Self-improvement is essential.
And with September being self-improvement month, it’s an opportunity to look back and see your progress. It’s vital that you improve in life. Most people are content with mediocrity, and quite frankly, it’s easy to see why: Self-improvement is hard. Learning to look at the parts of you that are insufficient and admitting that you need work is not a pleasant experience.
It’s hard on the ego.
And if that weren’t enough, actually making the changes and staying committed and disciplined toward them is even more challenging. It requires you to sacrifice and “burn off” those inadequate aspects of your character that are hindering you from becoming all you have the potential to be. Self-improvement is essential because the better you become as a person, the better your life becomes as a result.
But for clarification purposes, let’s delve deeper into this concept.
Why Self-Improvement is Essential (The Matthew Principle)
“To those who have everything, more will be given. And from those who have nothing, everything will be taken.”The Matthew Principle, 13:12
View the image and Bible quote above…
I understand this may seem a little “removed” from the idea of self-improvement, but bear with me; it’ll all connect in a moment. These concepts [the image and Bible quote] directly relate to how success and failure work. Maintained gradual improvements start small but begin to compound over time. And if sustained for long enough, the improvements increase non-linearly (as depicted in the image above).
The reason being is that each improvement increases the probability of another improvement.
This process then leads to explosive growth and development. As a result, your small and incremental improvements are anything but small and incremental. You get compound interest on those gradual refinements. This idea is a rule in the New Testament known as the Matthew Principle.
And this is a very encouraging concept.
It entails that you can drastically improve your life with small, incremental improvements that are well within your grasp. And that’s incredibly motivating to know! However, the scary thing about this principle (that’s equally important to understand) is that it also works in reverse.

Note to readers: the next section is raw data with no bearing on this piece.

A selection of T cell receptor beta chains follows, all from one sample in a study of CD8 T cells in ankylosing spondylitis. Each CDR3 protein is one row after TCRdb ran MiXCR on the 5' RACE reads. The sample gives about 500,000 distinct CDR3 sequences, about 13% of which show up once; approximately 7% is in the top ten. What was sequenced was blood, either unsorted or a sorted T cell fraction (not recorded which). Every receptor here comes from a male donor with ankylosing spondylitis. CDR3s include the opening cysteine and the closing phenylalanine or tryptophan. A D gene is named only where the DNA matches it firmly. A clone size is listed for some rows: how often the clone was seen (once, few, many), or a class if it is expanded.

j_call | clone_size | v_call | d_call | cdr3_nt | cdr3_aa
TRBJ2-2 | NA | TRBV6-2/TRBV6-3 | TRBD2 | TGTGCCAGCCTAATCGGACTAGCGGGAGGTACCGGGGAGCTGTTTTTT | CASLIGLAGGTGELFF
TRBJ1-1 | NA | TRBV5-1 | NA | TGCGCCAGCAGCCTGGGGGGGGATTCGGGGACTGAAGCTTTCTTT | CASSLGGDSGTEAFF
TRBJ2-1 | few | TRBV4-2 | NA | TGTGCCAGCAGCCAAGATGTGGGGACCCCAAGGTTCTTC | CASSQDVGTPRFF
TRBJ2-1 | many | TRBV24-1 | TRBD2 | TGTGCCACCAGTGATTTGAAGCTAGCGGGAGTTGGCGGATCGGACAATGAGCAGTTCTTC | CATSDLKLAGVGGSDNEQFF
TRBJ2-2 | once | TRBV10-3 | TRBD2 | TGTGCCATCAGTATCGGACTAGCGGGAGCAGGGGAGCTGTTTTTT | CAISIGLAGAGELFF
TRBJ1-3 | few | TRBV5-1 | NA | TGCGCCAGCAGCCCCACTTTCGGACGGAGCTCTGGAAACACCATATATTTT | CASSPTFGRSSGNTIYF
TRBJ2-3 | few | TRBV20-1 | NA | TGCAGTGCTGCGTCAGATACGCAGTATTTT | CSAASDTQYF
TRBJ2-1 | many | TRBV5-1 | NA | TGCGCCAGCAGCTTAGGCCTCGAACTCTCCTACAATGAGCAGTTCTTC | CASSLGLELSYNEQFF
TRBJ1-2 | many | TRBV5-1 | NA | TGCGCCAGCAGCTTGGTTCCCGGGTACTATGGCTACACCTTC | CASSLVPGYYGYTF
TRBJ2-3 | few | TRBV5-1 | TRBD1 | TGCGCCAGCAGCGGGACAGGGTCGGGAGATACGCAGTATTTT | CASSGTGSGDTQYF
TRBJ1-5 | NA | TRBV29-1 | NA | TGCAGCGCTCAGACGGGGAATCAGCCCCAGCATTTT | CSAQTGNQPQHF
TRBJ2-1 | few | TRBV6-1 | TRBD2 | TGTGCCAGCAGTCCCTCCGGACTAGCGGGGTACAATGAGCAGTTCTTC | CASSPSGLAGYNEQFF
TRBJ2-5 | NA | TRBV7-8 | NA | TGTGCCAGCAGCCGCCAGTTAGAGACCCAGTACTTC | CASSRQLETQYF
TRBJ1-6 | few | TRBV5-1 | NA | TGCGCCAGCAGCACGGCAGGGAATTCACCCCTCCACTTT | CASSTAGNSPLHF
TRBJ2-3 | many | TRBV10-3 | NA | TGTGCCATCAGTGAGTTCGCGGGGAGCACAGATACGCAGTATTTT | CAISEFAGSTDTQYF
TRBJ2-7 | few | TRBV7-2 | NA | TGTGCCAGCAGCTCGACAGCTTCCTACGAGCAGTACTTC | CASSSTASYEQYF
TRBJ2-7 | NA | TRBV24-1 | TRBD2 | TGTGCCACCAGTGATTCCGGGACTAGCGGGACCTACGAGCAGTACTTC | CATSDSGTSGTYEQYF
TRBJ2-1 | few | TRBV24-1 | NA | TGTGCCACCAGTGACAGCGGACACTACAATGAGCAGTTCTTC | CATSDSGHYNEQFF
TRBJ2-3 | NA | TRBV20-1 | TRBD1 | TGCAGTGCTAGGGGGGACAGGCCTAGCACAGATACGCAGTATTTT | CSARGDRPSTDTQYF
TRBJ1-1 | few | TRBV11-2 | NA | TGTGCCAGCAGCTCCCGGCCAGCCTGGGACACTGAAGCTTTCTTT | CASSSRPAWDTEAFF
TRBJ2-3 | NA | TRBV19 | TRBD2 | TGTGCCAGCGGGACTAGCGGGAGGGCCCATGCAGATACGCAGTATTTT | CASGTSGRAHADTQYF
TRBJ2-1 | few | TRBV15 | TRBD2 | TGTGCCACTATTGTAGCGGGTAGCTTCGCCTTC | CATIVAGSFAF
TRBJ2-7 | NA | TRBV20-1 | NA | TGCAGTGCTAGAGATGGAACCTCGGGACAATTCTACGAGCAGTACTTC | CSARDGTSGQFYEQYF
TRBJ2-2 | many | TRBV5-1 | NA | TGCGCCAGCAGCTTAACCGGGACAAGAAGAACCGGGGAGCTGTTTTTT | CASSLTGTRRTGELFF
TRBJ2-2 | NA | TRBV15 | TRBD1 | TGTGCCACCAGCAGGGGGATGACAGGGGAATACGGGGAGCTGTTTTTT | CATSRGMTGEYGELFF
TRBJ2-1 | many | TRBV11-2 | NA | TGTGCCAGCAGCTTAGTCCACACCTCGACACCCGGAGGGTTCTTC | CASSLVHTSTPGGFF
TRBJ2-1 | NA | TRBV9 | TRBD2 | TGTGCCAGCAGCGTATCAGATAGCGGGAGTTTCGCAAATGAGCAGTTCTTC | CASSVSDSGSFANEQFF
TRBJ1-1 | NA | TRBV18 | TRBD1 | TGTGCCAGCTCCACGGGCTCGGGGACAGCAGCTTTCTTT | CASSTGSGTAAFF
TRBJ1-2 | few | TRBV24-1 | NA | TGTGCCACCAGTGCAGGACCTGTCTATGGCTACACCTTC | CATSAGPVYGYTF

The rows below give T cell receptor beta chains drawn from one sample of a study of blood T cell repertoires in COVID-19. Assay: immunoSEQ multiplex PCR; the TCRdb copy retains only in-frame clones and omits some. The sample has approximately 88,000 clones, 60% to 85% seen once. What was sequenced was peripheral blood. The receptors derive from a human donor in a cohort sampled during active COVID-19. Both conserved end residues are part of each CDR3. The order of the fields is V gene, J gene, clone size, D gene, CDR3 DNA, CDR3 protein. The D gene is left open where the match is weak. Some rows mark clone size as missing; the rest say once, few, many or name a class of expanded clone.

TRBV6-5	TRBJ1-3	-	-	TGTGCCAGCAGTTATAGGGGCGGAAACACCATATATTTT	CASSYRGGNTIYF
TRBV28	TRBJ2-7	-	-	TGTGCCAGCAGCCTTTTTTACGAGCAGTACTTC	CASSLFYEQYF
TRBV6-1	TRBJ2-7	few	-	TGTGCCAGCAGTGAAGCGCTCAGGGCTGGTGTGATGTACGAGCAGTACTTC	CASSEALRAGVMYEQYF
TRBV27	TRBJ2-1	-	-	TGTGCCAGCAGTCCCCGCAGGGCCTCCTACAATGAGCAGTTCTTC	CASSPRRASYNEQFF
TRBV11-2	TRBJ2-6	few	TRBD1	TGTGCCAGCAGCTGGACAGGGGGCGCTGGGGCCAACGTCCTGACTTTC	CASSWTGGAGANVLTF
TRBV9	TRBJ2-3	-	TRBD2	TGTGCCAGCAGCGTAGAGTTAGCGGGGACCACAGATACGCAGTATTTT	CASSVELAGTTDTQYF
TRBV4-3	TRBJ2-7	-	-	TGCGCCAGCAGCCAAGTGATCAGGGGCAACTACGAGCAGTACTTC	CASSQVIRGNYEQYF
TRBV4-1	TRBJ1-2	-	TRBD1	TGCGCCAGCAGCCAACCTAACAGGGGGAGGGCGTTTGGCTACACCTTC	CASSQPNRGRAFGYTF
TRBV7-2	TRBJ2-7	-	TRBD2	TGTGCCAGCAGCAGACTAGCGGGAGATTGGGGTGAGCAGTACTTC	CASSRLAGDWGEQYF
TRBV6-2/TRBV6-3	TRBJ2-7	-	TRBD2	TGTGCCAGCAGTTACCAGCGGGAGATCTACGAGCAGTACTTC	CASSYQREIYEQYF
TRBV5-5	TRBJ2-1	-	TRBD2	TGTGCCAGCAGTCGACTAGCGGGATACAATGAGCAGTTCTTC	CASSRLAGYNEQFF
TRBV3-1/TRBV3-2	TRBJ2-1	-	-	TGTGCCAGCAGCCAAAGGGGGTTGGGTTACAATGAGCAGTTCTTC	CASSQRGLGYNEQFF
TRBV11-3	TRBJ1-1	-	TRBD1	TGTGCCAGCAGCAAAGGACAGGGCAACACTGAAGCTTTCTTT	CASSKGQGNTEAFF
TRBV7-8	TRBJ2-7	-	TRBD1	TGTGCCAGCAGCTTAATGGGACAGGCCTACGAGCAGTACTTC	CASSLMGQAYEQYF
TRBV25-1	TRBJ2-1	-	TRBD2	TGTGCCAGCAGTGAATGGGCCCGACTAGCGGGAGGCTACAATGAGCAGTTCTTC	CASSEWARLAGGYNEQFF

The Matthew Principle in Reverse
The Matthew Principle can be harsh.
It’s representative of how life works and operates in everything you do. It states that the more you wander off the path and toward the edge (bad habits, poor attitude, wrong choices, etc.), the greater the probability you’ll fall off the cliff.
What this means is that each deterioration in your life promotes another deterioration. And if left unchecked, these errors in judgment can accumulate into disaster.
People’s lives rarely end up in shambles from a single event. Instead, it is the slow and steady accumulation of poor choices and bad habits continually repeated over time.
For example, you don’t become overweight from one day of eating junk food or skipping one workout.
No, there’s some lag time involved. It’s an uneventful process of one poor choice after another: It’s picking Netflix instead of the gym, choosing the greasy cheeseburger over a salad, etc. And the cumulative effect of these repeated errors eventually leads to an overweight and unhealthy body.
This insidious process is how failure occurs.
And what’s more, it applies to every area of your life: Health, finance, relationships, career, etc. So the question then becomes; how can you use The Matthew Principle in your life for self-improvement?
A Simple (But Effective) Strategy for Self-Improvement
Now you know why self-improvement is essential.